Fitness Tips

Hanging Leg Raises vs Captain’s Chair: Which Exercise Is Better for You?

Any ab routine worth its salt includes exercises that target the rectus abdominis, which is the large, washboard muscle that covers the stomach area. And two of the best moves for working this muscle are hanging leg raises and captain's chair leg raises.

Both these exercises are very similar in their mechanics, but there are a few key differences.

Hanging leg raises involve hanging from a bar with your feet together and then raising your legs up towards your chest. Captain's chair leg raises, on the other hand, involve sitting in a captain's chair with your hands on the armrests and then raising your legs up towards your chest

But which one is better? That's what we are going to find out today.


What are hanging leg raises?

The leg raise is a bodyweight resistance that actually works the rectus abdominus muscle

Hanging Leg Raises are a bodyweight exercise that primarily targets the rectus abdominis.

It is performed by hanging from a chin-up bar (pretty much like you would with the neutral grip pull up) with your feet together and then raising your legs up towards your chest. You can also perform this exercise with your knees bent, which will place more emphasis on the hip flexors. 

The idea is to hinge at the hips and keep your back straight while you raise your legs up as high as possible. If you are a rookie, you might find yourself struggling to maintain the right form and not create too much momentum or swing. Luckily, there's a reddit thread where folks share some handy tips on how you can progress through  hanging leg raises smoothly, safely, and effectively.


How to do hanging leg raises

So, how can I do the hanging leg raise safely

Hanging leg raises (just like other calisthenic workouts) are deceptively-tough. When you see someone doing them, it looks like it would be a breeze. I had the same impression when I saw guys doing the 500 crunches a day, the 500 push ups a day, and the one punch man workout challenges.

But when you try them yourself, you quickly realize that they are no joke. 

Here's how to do them:

1. Hang from a chin-up bar with your feet together

2. Raise your legs up towards your chest, hingeing at the hips and keeping your back straight

3. Pause for a second at the top of the movement and then lower your legs back down to the starting position

4. Repeat for as many reps as you can manage. 


What are captain's chair leg raises?

The captain's chair leg raises are workouts that work the abdominal and hip sections

Captain's chair leg raises are a type of exercise that targets the muscles in your abdominal and hip region. They are similar to hanging leg raises, except you perform them while sitting in a captain's chair.

This type of chair has two armrests and a curved back, which provides support for your back and helps keep you stable as you lift your legs.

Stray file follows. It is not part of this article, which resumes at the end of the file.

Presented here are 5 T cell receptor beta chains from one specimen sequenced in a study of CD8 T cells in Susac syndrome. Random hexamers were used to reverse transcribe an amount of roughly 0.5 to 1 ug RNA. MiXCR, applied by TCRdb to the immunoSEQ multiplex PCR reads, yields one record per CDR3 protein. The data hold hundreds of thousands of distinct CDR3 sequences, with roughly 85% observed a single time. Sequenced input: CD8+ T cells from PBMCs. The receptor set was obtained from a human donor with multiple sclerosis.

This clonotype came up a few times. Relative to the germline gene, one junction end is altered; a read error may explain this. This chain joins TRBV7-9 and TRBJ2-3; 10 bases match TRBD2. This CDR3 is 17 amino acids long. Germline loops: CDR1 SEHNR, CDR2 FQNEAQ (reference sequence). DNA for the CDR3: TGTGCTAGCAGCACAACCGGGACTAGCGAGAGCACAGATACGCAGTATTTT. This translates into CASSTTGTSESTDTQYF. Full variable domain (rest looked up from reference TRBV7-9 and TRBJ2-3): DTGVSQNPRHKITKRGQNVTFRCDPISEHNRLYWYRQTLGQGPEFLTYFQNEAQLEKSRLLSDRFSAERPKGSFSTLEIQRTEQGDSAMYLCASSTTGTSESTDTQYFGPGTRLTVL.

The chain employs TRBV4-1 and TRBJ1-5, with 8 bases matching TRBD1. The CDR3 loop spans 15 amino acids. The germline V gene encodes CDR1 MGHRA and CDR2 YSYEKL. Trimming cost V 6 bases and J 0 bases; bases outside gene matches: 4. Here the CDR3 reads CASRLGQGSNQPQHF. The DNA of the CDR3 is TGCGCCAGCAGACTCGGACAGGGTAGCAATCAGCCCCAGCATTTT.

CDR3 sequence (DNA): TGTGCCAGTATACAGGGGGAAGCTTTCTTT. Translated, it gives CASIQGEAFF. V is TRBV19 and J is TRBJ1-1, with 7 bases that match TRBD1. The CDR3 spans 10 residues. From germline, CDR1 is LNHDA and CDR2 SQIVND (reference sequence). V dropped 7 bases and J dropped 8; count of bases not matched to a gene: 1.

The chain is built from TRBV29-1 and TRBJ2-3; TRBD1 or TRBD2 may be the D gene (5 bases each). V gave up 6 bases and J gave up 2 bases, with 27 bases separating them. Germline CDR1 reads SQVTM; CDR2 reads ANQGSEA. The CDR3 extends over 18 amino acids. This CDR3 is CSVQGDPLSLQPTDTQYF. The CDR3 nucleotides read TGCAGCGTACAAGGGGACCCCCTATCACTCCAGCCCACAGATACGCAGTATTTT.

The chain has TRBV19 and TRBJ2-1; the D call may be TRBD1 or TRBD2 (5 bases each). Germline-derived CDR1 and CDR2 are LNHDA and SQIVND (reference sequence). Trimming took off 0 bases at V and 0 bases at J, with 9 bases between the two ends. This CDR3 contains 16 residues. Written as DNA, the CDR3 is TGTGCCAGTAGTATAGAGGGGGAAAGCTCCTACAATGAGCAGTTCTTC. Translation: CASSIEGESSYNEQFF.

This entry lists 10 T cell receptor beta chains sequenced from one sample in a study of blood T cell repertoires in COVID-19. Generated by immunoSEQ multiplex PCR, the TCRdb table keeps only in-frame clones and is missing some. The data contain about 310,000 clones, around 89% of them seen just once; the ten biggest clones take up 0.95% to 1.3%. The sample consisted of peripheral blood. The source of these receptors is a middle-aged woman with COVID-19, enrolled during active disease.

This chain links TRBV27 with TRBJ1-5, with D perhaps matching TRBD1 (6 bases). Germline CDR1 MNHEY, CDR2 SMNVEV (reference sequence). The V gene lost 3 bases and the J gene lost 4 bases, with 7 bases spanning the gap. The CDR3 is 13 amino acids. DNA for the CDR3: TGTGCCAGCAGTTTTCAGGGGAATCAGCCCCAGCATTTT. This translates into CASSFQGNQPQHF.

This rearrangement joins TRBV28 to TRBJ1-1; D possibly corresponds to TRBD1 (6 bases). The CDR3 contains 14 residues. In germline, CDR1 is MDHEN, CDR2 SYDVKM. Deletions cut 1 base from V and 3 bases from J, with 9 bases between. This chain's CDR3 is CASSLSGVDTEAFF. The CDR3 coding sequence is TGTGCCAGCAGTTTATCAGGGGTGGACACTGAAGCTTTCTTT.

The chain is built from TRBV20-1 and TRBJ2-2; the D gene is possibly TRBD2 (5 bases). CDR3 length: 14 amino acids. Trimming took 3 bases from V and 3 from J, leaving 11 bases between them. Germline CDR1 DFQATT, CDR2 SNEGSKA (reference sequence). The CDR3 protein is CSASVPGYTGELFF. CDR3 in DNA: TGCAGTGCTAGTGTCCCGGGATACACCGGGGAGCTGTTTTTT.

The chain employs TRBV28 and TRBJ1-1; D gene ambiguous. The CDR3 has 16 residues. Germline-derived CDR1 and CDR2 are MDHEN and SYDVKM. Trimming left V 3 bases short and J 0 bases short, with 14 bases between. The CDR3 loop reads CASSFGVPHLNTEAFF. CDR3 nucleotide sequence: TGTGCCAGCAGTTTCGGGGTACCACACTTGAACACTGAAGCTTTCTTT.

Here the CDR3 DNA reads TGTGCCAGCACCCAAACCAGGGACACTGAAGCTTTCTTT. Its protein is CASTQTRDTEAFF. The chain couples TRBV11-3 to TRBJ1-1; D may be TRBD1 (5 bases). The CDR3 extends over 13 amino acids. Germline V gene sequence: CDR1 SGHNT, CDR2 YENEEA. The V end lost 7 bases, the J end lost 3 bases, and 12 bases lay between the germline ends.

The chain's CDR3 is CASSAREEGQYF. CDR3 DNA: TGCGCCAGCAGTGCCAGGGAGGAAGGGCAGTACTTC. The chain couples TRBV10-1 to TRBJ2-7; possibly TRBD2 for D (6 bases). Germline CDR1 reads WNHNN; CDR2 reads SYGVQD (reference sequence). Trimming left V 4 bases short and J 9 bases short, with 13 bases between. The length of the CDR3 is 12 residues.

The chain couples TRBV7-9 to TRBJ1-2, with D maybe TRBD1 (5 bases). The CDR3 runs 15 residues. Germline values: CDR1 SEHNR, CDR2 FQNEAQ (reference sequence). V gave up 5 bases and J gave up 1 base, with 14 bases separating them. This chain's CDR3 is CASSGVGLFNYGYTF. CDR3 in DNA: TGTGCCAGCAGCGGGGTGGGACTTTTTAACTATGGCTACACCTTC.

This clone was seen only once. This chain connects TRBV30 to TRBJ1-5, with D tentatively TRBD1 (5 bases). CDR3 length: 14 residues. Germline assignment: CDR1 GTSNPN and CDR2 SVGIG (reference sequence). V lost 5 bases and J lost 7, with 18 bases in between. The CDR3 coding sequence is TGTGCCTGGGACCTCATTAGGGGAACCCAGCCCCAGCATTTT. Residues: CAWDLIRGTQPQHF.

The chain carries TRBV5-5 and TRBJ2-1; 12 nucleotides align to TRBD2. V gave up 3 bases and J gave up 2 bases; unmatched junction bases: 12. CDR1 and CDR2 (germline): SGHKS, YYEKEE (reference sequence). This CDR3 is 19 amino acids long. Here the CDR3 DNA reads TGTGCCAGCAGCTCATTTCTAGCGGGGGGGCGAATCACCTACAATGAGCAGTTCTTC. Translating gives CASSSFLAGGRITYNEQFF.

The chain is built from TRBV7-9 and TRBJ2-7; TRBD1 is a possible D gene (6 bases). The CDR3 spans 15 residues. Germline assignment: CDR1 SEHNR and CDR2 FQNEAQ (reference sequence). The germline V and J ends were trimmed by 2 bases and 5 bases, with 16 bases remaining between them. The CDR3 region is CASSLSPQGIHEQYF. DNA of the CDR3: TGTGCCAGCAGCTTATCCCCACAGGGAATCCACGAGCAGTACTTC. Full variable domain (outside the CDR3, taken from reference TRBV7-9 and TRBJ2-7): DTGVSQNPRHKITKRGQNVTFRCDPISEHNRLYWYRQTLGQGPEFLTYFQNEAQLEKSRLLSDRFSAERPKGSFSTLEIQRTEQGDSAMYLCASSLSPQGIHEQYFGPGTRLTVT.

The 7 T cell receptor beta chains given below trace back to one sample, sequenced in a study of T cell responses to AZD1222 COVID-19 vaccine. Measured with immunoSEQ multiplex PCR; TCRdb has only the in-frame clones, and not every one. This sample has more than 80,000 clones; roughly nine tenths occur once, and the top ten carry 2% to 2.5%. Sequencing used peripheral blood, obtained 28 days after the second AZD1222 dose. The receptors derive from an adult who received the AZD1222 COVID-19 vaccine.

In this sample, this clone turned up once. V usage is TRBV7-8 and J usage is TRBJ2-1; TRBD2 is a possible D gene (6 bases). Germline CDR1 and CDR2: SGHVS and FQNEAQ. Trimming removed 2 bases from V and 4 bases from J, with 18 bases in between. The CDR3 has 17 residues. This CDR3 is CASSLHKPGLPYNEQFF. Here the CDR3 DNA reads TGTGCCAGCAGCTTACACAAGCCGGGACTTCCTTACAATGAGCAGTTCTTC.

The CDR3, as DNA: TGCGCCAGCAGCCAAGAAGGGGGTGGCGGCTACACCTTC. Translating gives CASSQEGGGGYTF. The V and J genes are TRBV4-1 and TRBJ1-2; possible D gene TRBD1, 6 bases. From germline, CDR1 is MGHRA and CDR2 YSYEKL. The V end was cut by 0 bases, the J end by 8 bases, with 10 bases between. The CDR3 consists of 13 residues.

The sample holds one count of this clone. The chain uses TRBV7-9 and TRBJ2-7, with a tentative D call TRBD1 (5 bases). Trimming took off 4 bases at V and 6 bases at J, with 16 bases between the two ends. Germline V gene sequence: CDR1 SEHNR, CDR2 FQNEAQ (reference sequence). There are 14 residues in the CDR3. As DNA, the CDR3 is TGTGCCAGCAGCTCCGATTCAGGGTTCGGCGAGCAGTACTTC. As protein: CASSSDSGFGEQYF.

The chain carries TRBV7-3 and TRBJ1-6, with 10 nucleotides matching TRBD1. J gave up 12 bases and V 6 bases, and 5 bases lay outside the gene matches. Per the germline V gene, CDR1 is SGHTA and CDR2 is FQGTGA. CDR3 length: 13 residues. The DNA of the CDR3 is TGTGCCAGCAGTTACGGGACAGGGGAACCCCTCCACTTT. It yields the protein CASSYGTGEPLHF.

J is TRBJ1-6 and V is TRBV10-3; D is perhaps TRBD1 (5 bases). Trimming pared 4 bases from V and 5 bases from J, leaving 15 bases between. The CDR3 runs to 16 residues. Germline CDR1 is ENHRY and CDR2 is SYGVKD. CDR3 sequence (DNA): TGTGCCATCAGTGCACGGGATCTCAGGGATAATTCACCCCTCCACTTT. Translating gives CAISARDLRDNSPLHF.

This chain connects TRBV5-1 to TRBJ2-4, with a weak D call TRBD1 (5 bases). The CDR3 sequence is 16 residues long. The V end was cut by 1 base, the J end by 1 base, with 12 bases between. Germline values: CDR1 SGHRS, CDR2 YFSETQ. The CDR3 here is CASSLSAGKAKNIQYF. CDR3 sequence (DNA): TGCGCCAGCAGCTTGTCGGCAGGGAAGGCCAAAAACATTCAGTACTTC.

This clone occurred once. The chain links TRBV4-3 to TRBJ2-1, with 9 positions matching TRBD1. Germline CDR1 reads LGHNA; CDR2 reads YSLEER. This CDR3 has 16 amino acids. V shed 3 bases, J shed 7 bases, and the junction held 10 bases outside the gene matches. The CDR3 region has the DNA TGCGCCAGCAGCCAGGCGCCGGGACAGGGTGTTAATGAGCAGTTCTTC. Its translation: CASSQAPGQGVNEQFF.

How to perform the Captain's Chair Leg Raises

How does one perform the captain's chair leg raises

The Captain's Chair Leg Raise is a great way to work your abdominal muscles. It is more beginner-friendly (and ideal if you are coming back after having stopped working out for 6 months or so) because you have the back support of the chair rather than hanging off a bar.

1. Start by sitting in the captain's chair with your back pressed firmly against the backrest and your feet flat on the floor.

2. Place your hands on the armrests or sides of the chair for stability.

3. Slowly lift your legs up until they are parallel to the floor.

4. Hold this position for a few seconds and then slowly lower your legs back down to the starting position.

5. Repeat for 10-15 repetitions.


Hanging leg raises vs Captain’s chair: What are the Differences?

Hanging leg raises vs captain's chair, what is the difference

Both these exercises work the larges abdominal muscle, but what are some key differences in the two, and which is better for what?


Captain's Chair Leg Raises for beginners 

How to do the captain's chair leg raises if you are a beginner

The Captain’s Chair Leg Raise is a great beginner-friendly exercise because it provides back support. Hanging leg raises are more advanced because you have to use your core muscles to stabilize your body as you lift your legs. Many athletes struggle with mobility as they get older, so the Captain's Chair Leg Raise is a great option for those who want to get in a full body workout every other day. or just stay active


Hanging leg raises build more muscle

If you are looking to build more muscles, then you should focus on doing the hanging leg raises

If your goal is to build muscle, then hanging leg raises are the better option because they work more muscles groups. They might not propel you to having a great muscle growth story to tell, but they do work darn better if you have skinny arms that you want to grow. Right from your grip strength to the forearms and arm muscles as well as stabilizers, almost every muscle in your body is working hard when you do hanging leg raises.


Captain’s chair is easier on your lower back

The captain's chair is easier on your back than the hanging leg raise workout

If you have a history of back pain, the captain's chair is a better option because it is easier on your lower back. Hanging leg raises put a lot of stress on the spine. So, if you have any back issues, it's best to stick with the captain's chair.


Tons of variants for hanging leg raises

The good thing about the hanging leg raise is that there are many variants that you can explore

Hanging leg raises have many variants that you can do to make them more challenging or interesting. There are endless possibilities when it comes to this exercise, which can keep your workouts fresh and exciting.

The captain's chair doesn't have as many variants. But there are a few beginner-friendly modifications that you can try. For example, you can lift one leg at a time or do a pulsing motion instead of lifting your legs all the way up.